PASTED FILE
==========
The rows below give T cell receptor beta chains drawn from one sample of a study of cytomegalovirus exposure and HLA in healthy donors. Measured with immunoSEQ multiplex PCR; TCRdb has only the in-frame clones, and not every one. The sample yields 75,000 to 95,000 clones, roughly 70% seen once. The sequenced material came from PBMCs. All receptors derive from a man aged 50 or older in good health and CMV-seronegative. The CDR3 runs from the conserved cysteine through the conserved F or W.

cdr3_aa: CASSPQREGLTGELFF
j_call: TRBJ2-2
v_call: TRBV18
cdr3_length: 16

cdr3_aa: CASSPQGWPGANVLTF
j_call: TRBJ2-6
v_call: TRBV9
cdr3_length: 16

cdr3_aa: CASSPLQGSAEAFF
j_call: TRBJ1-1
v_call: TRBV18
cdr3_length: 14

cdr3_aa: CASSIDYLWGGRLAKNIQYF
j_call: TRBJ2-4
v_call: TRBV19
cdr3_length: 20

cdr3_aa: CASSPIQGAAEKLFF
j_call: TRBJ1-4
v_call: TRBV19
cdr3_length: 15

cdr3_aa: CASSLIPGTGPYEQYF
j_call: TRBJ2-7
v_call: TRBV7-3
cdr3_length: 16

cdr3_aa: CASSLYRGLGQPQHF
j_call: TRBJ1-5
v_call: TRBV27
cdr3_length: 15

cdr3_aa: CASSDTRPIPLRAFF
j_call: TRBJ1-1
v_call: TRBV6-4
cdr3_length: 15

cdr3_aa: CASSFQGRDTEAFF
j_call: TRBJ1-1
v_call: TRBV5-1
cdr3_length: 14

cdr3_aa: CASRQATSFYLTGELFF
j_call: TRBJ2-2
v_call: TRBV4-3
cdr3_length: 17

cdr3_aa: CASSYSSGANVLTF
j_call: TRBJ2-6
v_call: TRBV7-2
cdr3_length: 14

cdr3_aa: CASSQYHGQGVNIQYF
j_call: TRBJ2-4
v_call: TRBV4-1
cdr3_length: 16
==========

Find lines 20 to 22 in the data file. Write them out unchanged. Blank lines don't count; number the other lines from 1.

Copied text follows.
v_call: TRBV19
cdr3_length: 15

cdr3_aa: CASSLIPGTGPYEQYF